The National Park Service will make three key adjustments.
Driving the George Washington Memorial Parkway is nothing if not beautiful—but as anyone who's traversed its scenic streets knows, it wasn't exactly built for the heavy traffic it sometimes receives. After all, as per the National Park Service (NPS), it was designed for recreational driving. That's why on April 5, the NPS announced it will be implementing new safety measures to make the original southern stretch of the Parkway safer for all users, from drivers to cyclists and walkers.
Due to a recent safety study of traffic and safety conditions at key intersections between Alexandria and George Washington's Mount Vernon Estate, the NPS will be implementing "several safety solutions ... through education, enforcement and engineering approaches." They will "increase visibility of lane markings and Mount Vernon trail crosswalks," "remove vegetation at intersections to improve visibility," and "restripe the road ... so that there will be three travel lanes (2 northbound, 1 southbound) and one turn lane."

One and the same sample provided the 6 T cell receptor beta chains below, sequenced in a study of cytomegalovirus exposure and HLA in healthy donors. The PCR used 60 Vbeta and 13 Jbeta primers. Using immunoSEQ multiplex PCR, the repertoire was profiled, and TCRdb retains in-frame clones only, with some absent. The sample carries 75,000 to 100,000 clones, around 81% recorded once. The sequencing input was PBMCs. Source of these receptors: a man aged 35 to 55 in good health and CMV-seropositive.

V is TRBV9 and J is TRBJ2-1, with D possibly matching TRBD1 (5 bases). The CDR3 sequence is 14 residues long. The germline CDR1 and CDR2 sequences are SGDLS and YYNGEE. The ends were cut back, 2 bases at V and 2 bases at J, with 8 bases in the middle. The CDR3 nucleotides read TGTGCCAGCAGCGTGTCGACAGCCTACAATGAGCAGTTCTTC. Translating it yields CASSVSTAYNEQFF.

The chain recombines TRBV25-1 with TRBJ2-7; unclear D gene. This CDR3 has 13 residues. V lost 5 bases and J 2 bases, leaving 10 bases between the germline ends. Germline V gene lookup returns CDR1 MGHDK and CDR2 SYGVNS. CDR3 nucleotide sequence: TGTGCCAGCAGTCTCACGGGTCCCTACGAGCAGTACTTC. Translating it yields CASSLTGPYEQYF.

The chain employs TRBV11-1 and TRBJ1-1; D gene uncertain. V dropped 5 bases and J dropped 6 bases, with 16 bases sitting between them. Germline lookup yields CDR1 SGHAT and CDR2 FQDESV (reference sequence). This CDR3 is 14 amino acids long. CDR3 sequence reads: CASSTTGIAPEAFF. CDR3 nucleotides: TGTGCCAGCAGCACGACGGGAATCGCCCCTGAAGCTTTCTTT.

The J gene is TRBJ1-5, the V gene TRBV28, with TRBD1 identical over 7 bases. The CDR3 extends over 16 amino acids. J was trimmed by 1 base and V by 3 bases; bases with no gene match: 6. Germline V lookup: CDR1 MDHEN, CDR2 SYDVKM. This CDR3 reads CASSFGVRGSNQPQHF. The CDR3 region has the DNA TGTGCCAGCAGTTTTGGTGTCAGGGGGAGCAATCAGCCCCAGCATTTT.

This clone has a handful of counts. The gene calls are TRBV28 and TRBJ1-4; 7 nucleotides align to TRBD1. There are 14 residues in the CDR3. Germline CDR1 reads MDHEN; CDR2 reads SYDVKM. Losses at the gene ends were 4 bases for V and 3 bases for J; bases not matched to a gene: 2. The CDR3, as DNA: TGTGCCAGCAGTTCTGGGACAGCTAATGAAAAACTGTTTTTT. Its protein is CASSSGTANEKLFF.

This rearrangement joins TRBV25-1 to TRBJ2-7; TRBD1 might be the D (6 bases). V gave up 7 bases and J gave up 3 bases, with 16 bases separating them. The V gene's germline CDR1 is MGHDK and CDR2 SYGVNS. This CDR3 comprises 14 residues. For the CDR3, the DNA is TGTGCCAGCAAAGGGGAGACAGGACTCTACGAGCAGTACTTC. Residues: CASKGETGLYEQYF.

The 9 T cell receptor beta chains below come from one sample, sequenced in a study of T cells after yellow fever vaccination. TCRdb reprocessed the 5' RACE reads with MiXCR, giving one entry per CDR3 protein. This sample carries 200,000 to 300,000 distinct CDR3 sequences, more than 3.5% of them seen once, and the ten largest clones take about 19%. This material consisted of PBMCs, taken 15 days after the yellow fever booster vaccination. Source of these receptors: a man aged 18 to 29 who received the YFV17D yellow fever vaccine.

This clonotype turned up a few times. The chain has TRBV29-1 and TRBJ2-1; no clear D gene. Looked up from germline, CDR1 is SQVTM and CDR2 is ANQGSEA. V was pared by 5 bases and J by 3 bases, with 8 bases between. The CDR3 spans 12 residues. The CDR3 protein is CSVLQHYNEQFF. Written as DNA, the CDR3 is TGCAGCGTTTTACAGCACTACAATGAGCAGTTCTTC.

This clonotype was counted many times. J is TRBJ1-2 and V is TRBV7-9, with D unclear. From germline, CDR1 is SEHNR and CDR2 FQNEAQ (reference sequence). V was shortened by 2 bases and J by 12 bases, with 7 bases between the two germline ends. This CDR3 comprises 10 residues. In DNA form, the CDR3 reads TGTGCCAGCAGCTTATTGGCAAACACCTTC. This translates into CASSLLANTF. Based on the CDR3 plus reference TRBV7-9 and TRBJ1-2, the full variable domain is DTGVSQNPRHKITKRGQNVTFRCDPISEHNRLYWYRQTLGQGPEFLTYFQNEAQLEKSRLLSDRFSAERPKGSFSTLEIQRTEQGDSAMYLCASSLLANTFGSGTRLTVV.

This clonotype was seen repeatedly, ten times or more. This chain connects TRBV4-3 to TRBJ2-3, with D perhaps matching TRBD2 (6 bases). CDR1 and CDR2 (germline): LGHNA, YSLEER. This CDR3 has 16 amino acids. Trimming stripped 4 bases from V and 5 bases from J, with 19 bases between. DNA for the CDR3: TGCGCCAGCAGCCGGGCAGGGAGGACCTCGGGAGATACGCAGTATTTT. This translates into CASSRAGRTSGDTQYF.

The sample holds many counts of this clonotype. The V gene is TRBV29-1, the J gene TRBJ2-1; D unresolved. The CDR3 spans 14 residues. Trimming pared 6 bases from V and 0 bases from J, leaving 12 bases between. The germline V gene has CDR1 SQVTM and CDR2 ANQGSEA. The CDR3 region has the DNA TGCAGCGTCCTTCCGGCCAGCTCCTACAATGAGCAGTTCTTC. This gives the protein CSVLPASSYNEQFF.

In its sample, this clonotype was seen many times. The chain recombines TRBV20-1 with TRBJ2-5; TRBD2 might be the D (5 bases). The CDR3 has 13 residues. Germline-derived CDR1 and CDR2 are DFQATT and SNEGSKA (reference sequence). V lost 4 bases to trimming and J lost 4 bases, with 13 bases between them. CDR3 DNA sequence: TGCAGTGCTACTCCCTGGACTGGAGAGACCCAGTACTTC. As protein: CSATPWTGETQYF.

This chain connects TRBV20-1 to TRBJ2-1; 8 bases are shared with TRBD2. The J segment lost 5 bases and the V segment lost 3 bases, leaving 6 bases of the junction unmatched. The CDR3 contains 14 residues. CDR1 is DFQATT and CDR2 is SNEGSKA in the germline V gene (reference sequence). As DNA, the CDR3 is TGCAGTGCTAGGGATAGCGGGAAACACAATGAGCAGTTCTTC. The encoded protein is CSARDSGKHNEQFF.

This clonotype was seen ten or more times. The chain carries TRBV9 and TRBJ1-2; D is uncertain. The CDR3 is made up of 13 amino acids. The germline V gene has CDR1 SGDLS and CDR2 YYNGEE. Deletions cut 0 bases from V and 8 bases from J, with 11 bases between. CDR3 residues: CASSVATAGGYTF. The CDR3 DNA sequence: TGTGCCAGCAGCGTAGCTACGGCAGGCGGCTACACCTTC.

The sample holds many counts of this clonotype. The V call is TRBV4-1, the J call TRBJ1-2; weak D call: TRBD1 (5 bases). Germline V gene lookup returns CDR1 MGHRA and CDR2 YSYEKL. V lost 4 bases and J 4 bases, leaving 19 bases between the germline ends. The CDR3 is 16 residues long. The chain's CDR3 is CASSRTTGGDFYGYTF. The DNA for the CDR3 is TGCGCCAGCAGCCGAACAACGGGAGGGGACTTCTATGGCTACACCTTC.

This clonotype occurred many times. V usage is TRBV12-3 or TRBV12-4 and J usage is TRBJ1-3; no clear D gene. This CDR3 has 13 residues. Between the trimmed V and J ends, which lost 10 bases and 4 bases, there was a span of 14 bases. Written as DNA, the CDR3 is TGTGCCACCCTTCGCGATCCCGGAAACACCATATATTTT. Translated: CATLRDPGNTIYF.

While the Parkway is an essential road, it's also on the National Register of Historic Places, so any changes must be "context sensitive for a park setting." Superintendent Charles Cuvelier explained, "We are being responsive to comments from the public and the expert advice of transportation professionals. Whether you are a park visitor or commuter, these changes will make driving, walking and bicycling between Alexandria and Mount Vernon safer and more enjoyable for everyone."
How often do you use the George Washington Memorial Parkway? Are you looking forward to these changes? Share in the comments.